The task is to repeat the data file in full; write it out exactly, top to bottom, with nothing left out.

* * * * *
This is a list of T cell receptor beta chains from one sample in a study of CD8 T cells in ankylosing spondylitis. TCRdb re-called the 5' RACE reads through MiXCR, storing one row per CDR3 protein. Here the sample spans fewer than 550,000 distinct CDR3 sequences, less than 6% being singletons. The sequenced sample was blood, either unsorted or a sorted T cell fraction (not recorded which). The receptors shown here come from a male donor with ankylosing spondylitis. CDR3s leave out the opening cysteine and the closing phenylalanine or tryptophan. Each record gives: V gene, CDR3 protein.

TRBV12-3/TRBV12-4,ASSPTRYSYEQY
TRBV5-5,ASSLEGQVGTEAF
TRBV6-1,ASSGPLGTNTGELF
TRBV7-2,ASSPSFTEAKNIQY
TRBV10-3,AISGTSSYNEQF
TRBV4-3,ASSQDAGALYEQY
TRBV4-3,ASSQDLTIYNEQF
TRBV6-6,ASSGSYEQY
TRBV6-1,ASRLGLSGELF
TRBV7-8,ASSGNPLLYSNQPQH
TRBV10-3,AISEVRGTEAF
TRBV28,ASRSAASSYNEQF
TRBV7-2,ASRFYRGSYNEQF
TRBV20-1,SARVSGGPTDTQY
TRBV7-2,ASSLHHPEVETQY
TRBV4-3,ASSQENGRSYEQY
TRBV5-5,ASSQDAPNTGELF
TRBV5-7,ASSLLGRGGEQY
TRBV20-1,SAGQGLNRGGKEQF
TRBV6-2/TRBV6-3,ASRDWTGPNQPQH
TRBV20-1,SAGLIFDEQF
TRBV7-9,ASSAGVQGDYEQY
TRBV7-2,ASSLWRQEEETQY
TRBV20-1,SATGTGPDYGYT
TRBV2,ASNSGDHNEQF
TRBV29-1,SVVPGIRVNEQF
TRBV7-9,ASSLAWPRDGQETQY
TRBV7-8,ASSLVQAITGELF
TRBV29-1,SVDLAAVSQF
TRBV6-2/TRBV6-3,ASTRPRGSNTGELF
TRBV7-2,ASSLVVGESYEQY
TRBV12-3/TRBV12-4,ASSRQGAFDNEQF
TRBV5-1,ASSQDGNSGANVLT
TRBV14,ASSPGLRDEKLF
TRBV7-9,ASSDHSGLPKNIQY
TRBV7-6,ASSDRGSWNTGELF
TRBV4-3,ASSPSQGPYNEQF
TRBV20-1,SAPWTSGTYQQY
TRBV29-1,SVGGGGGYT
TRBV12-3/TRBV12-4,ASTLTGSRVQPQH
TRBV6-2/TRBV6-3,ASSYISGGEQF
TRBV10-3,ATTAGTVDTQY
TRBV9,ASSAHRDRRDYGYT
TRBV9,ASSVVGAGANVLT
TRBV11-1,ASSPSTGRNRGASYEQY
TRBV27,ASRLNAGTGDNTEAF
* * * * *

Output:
This is a list of T cell receptor beta chains from one sample in a study of CD8 T cells in ankylosing spondylitis. TCRdb re-called the 5' RACE reads through MiXCR, storing one row per CDR3 protein. Here the sample spans fewer than 550,000 distinct CDR3 sequences, less than 6% being singletons. The sequenced sample was blood, either unsorted or a sorted T cell fraction (not recorded which). The receptors shown here come from a male donor with ankylosing spondylitis. CDR3s leave out the opening cysteine and the closing phenylalanine or tryptophan. Each record gives: V gene, CDR3 protein.

TRBV12-3/TRBV12-4,ASSPTRYSYEQY
TRBV5-5,ASSLEGQVGTEAF
TRBV6-1,ASSGPLGTNTGELF
TRBV7-2,ASSPSFTEAKNIQY
TRBV10-3,AISGTSSYNEQF
TRBV4-3,ASSQDAGALYEQY
TRBV4-3,ASSQDLTIYNEQF
TRBV6-6,ASSGSYEQY
TRBV6-1,ASRLGLSGELF
TRBV7-8,ASSGNPLLYSNQPQH
TRBV10-3,AISEVRGTEAF
TRBV28,ASRSAASSYNEQF
TRBV7-2,ASRFYRGSYNEQF
TRBV20-1,SARVSGGPTDTQY
TRBV7-2,ASSLHHPEVETQY
TRBV4-3,ASSQENGRSYEQY
TRBV5-5,ASSQDAPNTGELF
TRBV5-7,ASSLLGRGGEQY
TRBV20-1,SAGQGLNRGGKEQF
TRBV6-2/TRBV6-3,ASRDWTGPNQPQH
TRBV20-1,SAGLIFDEQF
TRBV7-9,ASSAGVQGDYEQY
TRBV7-2,ASSLWRQEEETQY
TRBV20-1,SATGTGPDYGYT
TRBV2,ASNSGDHNEQF
TRBV29-1,SVVPGIRVNEQF
TRBV7-9,ASSLAWPRDGQETQY
TRBV7-8,ASSLVQAITGELF
TRBV29-1,SVDLAAVSQF
TRBV6-2/TRBV6-3,ASTRPRGSNTGELF
TRBV7-2,ASSLVVGESYEQY
TRBV12-3/TRBV12-4,ASSRQGAFDNEQF
TRBV5-1,ASSQDGNSGANVLT
TRBV14,ASSPGLRDEKLF
TRBV7-9,ASSDHSGLPKNIQY
TRBV7-6,ASSDRGSWNTGELF
TRBV4-3,ASSPSQGPYNEQF
TRBV20-1,SAPWTSGTYQQY
TRBV29-1,SVGGGGGYT
TRBV12-3/TRBV12-4,ASTLTGSRVQPQH
TRBV6-2/TRBV6-3,ASSYISGGEQF
TRBV10-3,ATTAGTVDTQY
TRBV9,ASSAHRDRRDYGYT
TRBV9,ASSVVGAGANVLT
TRBV11-1,ASSPSTGRNRGASYEQY
TRBV27,ASRLNAGTGDNTEAF